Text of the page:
~ Lingcod season opened West of the Sekiu river/ Area 4 this week and the guys from “Team Ling Hammer ” assembled for a couple days of camping and fishing on the West end. Most of the accommodations at Sekiu are still closed with the halibut opener yet a couple weeks away but Chris from Van Ripers Resort was gracious enough to let our team set our headquarters up in their great waterfront campground. Wind and weather cooperated enough to get out most of the day Monday and then again Tuesday morning and the fish did not disappoint. Many lingcod were caught and released during both days with the kept fish averaging 30″ and up . Cabezon, seabass and rockfish showed as well. Kasey took honors of the trip pot with three lingcod all over 30lbs and the biggest ling topping out at 40 lbs. Big Hammer swimbaits fished on 65# braid and shock leaders in 40-60 feet of water was the top bait– plus Braid thumper squid, live greenling and a variety of Chris Englehart custom lures took fish as well. It was a great Sekui opener and we’re all very excited for the prospects of the local lingcod and halibut openings in the rest of the Strait/ Sound that first week of May.
~ The onset of the warmer spring rains have brought out one of our favorite little critters on the property and the namesake of our Cabins– the Pacific Tree Frog. The night is alive with sounds of these little guys calling to their mates from the woods and wetlands. Since we don’t hear much from crickets here in the wet Northwest these guys bring a welcome chime to the evening and let us know that spring is well underway.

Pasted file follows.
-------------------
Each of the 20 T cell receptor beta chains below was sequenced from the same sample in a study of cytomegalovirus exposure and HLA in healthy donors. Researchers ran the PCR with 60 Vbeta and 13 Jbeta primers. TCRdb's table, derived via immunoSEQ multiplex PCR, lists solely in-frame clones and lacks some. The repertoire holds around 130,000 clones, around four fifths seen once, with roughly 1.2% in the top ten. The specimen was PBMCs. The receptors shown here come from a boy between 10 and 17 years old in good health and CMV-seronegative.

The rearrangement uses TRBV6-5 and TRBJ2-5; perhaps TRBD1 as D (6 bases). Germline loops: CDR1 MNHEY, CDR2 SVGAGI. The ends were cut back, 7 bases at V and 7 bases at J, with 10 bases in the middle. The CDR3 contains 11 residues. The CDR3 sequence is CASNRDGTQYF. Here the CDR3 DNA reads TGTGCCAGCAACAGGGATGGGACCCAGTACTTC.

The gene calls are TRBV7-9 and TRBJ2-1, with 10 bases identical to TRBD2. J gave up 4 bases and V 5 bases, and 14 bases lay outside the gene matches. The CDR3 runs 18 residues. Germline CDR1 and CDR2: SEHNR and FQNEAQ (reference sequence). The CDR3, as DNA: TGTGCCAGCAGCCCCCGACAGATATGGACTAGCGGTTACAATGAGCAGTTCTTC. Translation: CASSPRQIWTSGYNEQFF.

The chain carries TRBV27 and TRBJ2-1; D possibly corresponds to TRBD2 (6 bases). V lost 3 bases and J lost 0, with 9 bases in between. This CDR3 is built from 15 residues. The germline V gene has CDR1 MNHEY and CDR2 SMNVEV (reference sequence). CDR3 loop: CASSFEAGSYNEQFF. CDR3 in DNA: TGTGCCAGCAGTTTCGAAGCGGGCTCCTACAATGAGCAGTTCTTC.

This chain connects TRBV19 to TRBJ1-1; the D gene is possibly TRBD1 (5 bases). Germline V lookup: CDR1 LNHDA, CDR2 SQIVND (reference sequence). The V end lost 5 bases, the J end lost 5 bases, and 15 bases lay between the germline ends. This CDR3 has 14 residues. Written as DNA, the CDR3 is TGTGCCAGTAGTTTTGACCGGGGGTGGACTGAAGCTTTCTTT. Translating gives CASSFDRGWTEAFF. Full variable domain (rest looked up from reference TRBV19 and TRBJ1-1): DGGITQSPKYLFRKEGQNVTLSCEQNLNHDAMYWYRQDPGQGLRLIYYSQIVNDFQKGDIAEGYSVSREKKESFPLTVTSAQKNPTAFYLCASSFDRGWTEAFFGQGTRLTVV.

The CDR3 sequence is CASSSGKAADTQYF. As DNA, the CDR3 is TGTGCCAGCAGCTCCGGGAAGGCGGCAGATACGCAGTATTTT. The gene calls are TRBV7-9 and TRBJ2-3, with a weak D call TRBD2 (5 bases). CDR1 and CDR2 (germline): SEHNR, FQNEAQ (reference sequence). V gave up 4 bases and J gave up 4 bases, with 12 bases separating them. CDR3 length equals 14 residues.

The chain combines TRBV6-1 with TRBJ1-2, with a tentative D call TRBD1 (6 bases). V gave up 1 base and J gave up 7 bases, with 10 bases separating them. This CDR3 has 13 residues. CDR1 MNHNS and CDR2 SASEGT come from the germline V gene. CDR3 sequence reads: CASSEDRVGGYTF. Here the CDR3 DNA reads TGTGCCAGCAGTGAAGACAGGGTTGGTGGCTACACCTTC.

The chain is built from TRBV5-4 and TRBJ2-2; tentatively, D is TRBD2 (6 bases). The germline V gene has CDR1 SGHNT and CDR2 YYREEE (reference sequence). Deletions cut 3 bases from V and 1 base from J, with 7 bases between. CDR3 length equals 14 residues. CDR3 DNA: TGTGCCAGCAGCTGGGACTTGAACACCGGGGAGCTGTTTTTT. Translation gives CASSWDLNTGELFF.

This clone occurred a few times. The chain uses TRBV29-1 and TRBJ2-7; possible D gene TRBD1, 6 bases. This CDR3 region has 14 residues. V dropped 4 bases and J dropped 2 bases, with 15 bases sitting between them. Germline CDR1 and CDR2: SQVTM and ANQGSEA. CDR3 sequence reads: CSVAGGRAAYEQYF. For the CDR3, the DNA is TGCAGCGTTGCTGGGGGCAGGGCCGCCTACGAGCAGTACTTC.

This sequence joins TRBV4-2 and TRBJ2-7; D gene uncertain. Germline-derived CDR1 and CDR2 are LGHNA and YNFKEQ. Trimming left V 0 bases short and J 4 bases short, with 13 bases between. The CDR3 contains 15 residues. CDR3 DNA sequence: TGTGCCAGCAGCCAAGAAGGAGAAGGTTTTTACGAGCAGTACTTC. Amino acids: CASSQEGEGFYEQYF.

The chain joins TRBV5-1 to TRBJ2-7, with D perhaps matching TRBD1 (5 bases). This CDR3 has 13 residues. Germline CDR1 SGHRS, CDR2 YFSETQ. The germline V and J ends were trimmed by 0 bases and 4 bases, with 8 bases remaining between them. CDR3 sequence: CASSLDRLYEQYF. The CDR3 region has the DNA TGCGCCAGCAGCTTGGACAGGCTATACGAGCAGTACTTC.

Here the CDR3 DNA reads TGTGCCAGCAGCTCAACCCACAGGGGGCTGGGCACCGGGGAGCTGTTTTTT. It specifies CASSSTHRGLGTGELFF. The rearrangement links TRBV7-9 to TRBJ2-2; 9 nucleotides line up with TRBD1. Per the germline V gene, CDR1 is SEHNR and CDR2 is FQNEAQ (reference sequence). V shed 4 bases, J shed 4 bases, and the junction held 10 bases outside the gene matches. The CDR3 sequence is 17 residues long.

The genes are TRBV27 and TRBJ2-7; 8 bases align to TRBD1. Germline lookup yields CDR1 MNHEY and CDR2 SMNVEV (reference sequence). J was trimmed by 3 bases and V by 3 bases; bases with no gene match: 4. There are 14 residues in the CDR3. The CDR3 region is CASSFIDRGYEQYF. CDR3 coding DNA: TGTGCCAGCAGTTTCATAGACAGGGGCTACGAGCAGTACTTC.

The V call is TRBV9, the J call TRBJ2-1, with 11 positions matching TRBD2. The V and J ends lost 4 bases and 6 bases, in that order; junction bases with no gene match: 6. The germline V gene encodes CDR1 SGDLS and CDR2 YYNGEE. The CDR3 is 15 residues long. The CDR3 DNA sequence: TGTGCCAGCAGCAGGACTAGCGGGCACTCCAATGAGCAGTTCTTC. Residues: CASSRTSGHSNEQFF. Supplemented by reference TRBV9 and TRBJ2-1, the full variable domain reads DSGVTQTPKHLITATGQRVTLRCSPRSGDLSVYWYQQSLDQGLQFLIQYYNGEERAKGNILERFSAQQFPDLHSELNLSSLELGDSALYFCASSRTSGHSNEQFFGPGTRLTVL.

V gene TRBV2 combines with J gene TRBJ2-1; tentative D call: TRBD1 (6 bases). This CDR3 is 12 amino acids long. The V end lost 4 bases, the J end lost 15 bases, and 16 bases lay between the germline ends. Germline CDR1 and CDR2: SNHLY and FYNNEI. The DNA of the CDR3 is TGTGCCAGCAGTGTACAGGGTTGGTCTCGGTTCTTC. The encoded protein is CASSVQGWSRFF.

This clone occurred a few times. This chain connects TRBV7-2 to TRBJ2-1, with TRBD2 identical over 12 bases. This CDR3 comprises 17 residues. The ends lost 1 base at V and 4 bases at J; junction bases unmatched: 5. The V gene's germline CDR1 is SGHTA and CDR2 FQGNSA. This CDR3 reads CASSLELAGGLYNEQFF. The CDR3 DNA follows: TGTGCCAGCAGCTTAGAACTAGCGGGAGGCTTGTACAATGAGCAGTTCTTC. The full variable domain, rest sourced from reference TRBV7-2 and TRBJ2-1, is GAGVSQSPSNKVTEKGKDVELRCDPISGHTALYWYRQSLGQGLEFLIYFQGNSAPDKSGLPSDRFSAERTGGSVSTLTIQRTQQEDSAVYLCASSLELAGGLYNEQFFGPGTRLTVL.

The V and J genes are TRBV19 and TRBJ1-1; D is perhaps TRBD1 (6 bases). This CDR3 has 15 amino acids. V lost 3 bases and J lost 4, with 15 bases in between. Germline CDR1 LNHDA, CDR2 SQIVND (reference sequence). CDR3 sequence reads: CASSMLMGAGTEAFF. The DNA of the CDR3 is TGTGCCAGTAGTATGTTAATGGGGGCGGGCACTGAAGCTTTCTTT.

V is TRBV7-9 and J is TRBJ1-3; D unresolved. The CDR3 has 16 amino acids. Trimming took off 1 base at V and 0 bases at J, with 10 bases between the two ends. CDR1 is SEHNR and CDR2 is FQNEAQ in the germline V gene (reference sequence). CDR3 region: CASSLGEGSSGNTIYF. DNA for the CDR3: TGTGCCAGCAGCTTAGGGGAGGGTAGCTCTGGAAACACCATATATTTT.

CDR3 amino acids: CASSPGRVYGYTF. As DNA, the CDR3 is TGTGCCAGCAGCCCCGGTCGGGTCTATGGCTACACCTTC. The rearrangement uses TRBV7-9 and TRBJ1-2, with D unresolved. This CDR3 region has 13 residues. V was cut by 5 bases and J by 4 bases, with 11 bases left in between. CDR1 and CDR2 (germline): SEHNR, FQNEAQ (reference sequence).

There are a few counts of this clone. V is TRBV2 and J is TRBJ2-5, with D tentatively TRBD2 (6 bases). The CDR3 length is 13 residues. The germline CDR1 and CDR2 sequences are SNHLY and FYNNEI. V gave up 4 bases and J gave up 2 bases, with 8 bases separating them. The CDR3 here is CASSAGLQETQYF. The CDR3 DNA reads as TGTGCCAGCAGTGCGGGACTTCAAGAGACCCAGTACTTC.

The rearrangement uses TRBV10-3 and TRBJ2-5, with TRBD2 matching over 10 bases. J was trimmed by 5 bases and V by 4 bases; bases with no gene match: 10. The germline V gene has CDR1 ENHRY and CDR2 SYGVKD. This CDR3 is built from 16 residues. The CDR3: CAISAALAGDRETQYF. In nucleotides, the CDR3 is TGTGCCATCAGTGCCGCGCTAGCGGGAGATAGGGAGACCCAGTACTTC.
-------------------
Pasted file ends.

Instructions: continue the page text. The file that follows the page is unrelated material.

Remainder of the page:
~ Well it’s not quite spring yet around Port Townsend but there has been the occasional sun break and with the weather improving on our way into spring it’s motivated us out of the cabin and down to the local shoreline for some great clam digging excursions. Those small Manila and littleneck “steamer” clams are the prize and if one can dig enough of them you will have the makings of a very delicious dinner for your entire family. (the sport limit is 40 per digger and this is seldom a problem on our healthy local tidelands) Served simply, clams are the key ingredient to a great meal. In a shallow, covered pot briefly steam them in vegetable broth, garlic, fresh herbs and a splash of your favorite Port Townsend Brewery ale. Wait until just after the clams fully open and enjoy them with a loaf of artisan bread. Fresh steamed clams are a treat to enjoy this time of year.
Western Washington finally got its dose of winter weather this past week. Well over a foot of the white stuff fell here in Port Townsend and over 2 feet in surrounding areas. My buddies Doug and Sean from Saskatchewan were up for the challenging weather– heck they’re from Sask., this is nothing for them ! Roads and highways were a mess w/ many closed, snowed in and couldn’t get the big boats out of our road here but we persisted with the skiff and the big green Ford 4×4 to get us around and were rewarded with some great end of the season hunting. The guys took a nice mix of salt ducks. The NE wind blew us off the water by mid-morning, but the gunning was fierce while we were out. Good am flight in the blizzard with plenty of puddlers around looking for sheltered waters with the regular mix of sea ducks. One more week to go out here. the snow if melting off but the weather still blustery and WET. Great duck weather for the final week.